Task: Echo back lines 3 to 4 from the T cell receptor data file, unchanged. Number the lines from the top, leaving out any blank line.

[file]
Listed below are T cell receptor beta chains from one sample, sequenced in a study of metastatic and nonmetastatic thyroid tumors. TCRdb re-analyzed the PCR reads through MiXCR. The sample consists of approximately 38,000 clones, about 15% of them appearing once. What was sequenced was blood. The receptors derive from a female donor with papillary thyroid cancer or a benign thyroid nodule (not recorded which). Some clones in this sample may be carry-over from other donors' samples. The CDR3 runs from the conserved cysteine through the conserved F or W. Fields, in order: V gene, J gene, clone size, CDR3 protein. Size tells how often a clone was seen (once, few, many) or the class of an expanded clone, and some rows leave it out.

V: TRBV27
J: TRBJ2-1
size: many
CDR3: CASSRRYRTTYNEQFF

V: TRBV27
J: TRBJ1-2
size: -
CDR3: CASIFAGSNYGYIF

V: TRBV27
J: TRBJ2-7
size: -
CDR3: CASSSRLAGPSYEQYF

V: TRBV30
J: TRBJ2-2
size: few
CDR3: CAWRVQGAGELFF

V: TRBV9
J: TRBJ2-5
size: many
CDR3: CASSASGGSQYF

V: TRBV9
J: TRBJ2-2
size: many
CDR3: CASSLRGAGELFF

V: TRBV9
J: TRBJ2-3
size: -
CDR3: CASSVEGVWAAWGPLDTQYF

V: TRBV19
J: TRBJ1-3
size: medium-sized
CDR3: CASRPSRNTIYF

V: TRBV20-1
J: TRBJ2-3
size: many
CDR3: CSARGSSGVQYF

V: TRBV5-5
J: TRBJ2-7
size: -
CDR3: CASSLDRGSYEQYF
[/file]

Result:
J: TRBJ2-1
size: many